VIDA heard from Beti Bike Bash workshop participant and first time mountain bike racer Kimberly Herndon about her day with VIDA coaches and ambassadors at the Beti Bike Bash Workshop. Thirty women gathered at the Philip S. Miller Park to build and hone a strong skills foundation and prepare for the following day's Beti Bike Bash event.
What were you nervous about?
The morning of the workshop, it’s fair to say that I was both nervous and excited. I’m somewhere between beginner and intermediate, but I wasn’t really sure about my skill level. I also didn’t know anyone attending. It was a huge relief when Sarah (the organizer) welcomed all of us with, “It’s wonderful that you’re all here! By showing up this morning you’ve already done the most difficult thing you’ll do all day— you showed up!”
I was so relieved! I didn’t necessarily believe her, BUT at least she knew what we were feeling.
What did you learn?
I learned so much from the workshop that to tell you about it could take all day. We reviewed fundamentals that I didn’t even realize were fundamentals, such as:
- Only use one finger on the breaks and keep it there most of the ride
- Use your body position on the bike to let the bike do the work for you
- How to pump the bike through the woopties (it’s a new term for me, too, meaning those mid-size bumps you go over during the course)
- How to stay on the bike around a sharp, downhill corner
We also learned about nutrition for training, how to pass on the course... I really could go on and on.
What surprised you?
The size of our groups and the quality of our instructors. There were a lot of women at the event, but we were divided into small groups. My group of six or seven had two instructors, and they weren’t newbies either. Both of them race professionally and made the lessons and mountain bike course seem like a breeze.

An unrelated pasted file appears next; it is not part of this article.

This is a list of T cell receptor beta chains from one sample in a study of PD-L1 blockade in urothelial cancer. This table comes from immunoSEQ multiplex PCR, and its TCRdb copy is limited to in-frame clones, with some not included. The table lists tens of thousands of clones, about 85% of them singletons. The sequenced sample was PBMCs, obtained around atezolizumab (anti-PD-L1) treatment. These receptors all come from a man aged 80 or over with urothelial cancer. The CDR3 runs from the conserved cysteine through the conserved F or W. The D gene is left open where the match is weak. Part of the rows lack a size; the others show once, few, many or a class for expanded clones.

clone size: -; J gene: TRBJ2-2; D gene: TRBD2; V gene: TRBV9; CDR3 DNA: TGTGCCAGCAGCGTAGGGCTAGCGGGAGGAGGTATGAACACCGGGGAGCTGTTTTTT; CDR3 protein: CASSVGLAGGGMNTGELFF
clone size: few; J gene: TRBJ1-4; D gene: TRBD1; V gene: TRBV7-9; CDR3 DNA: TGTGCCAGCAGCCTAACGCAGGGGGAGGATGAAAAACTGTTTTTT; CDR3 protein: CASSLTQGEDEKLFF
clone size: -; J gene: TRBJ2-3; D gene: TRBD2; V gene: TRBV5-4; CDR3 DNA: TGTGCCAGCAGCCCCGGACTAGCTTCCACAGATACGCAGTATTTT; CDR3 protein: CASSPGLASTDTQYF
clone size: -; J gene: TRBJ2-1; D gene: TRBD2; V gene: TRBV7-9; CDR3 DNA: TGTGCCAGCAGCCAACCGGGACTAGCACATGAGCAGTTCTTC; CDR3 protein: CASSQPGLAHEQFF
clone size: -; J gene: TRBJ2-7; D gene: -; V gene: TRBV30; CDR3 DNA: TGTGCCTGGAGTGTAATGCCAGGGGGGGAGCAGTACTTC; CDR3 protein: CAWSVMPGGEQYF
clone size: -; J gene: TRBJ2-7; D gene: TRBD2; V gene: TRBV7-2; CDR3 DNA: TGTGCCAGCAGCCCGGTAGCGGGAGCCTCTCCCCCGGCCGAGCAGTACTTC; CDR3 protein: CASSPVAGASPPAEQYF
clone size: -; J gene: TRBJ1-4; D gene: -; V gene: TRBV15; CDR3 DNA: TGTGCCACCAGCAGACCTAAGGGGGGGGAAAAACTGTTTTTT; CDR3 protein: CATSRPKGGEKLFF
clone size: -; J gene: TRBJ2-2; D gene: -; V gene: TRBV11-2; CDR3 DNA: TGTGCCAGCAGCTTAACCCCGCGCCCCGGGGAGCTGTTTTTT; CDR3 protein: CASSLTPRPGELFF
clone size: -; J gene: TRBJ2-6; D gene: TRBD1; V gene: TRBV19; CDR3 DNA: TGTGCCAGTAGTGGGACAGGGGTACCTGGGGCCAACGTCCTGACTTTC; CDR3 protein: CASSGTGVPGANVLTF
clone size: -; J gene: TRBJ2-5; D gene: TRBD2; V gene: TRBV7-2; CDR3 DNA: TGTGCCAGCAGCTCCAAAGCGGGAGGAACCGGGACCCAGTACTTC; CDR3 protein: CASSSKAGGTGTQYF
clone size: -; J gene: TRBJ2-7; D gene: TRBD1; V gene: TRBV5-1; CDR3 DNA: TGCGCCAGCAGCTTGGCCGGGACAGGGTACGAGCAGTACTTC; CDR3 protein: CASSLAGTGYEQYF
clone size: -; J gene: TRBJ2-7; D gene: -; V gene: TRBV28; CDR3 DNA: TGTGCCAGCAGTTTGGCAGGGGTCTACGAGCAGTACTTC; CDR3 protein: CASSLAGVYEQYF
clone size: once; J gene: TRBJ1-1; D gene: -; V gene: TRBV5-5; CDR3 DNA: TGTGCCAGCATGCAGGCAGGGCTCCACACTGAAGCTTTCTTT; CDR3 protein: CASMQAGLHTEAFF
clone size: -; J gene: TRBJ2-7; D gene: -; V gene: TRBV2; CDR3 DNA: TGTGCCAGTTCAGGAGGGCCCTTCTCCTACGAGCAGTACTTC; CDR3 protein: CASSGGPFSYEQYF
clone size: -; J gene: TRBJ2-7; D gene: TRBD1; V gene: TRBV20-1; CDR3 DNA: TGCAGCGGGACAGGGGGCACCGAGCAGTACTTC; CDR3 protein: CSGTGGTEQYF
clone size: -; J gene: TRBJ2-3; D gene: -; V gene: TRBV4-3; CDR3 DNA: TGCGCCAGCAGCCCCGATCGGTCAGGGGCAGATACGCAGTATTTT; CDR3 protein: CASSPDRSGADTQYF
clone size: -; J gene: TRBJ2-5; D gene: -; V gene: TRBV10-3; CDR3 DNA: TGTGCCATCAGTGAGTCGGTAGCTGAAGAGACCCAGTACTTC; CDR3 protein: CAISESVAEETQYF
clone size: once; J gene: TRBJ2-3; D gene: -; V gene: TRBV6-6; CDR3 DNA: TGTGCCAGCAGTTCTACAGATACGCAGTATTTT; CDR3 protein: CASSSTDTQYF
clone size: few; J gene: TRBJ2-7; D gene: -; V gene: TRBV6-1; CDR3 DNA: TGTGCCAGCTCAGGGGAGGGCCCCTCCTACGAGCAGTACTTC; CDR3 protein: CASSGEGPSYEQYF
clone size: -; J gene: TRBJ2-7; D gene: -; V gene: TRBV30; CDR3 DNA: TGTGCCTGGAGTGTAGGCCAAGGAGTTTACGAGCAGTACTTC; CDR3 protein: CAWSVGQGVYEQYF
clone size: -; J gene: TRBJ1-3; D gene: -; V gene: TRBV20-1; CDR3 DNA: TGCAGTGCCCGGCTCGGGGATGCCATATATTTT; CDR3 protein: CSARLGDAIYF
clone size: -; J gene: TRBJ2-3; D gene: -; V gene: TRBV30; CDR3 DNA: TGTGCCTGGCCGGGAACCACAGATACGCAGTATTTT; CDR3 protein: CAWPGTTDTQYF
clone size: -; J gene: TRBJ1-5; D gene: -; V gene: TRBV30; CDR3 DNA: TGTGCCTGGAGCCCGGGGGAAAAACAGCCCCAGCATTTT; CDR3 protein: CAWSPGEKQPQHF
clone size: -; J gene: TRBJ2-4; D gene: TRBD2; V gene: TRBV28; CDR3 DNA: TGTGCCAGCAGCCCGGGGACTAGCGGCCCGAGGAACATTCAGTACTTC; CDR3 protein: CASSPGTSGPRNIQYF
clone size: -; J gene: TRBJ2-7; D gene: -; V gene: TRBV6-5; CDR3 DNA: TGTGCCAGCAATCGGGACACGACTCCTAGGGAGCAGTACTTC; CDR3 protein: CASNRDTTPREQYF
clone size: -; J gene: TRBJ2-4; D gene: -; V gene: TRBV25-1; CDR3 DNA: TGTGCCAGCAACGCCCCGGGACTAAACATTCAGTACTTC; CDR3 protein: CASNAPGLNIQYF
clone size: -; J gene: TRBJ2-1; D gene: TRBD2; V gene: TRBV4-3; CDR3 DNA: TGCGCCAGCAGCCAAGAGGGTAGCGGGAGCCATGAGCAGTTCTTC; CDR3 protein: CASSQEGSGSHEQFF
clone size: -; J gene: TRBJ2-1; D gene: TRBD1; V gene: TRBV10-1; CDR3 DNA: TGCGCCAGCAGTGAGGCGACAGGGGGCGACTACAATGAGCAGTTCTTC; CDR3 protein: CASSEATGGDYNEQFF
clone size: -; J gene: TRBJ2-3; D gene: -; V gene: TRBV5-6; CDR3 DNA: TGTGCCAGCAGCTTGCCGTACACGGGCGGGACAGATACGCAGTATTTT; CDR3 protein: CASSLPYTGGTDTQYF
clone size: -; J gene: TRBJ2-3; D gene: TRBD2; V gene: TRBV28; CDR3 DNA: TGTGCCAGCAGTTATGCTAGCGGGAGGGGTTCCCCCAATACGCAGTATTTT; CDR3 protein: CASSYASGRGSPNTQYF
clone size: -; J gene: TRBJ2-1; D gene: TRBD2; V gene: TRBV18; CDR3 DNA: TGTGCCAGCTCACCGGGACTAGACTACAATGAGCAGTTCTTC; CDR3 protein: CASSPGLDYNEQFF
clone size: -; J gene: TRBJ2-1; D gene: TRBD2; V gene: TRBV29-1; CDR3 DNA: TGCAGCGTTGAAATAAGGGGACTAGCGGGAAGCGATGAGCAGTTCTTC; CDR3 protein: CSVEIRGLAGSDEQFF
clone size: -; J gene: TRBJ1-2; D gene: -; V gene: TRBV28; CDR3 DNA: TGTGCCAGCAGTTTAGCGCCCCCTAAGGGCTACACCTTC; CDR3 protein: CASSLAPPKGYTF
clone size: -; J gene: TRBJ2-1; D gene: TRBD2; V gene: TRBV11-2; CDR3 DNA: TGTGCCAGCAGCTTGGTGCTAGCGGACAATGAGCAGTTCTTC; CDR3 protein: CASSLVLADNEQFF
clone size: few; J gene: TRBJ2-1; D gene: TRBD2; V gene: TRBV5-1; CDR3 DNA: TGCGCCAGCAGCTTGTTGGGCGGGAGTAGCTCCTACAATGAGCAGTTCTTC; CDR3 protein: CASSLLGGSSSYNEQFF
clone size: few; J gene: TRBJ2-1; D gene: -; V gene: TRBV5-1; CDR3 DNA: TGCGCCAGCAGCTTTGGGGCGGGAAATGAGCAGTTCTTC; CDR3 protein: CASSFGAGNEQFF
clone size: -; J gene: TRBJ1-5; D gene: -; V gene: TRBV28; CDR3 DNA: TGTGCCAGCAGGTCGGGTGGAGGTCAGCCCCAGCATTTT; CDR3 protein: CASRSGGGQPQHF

Who did you meet?
I met women from many different backgrounds. We seemed to be all ages, some of us with kids and some without. What impressed me was the sense of camaraderie. Toward the end of the day when we were practicing our skills on the mountain bike course some of the obstacles were a bit tricky. We took things slowly and every time one of us made it down a rough patch we’d clap and cheer for each other. So fun!
How did this help you in your race?
What was great about the race— my first MTB race ever— is that I knew the course. We’d ridden it twice during the clinic, so I knew where to find the hills, the sharp turns, and the woopties! I also knew a couple of women racing in the Never Ever category with me and it was awesome to know other women there that I could cheer on. One of my fellow workshop attendees took thid place and it was so great to see her do so well!
What was your number one takeaway?
“Own your ride.” This is what one of my instructors told us at the beginning of the clinic and she was right. I was pretty slow during the race and when a woman wanted to pass me, in an area where I didn’t feel there was enough space, I slowed to a stop and unclipped my cleat. I did this just before a steep turn and wound up feeling off my game for a while. It would have been better if I’d communicated with the rider, “I need a minute,” to get to what felt like a safer area to me.
“Own your ride” is a lesson in assertiveness that I needed! As my other instructor taught, it’s the responsibility of the person passing to make sure it’s safe to pass. So next time I’m riding or racing I’ll be sure to communicate better and own my ride.
Thank you, VIDA, for such an amazing clinic! I learned MTB skills that I will use the rest of my life. Hurray! Look out mountains, here I come!
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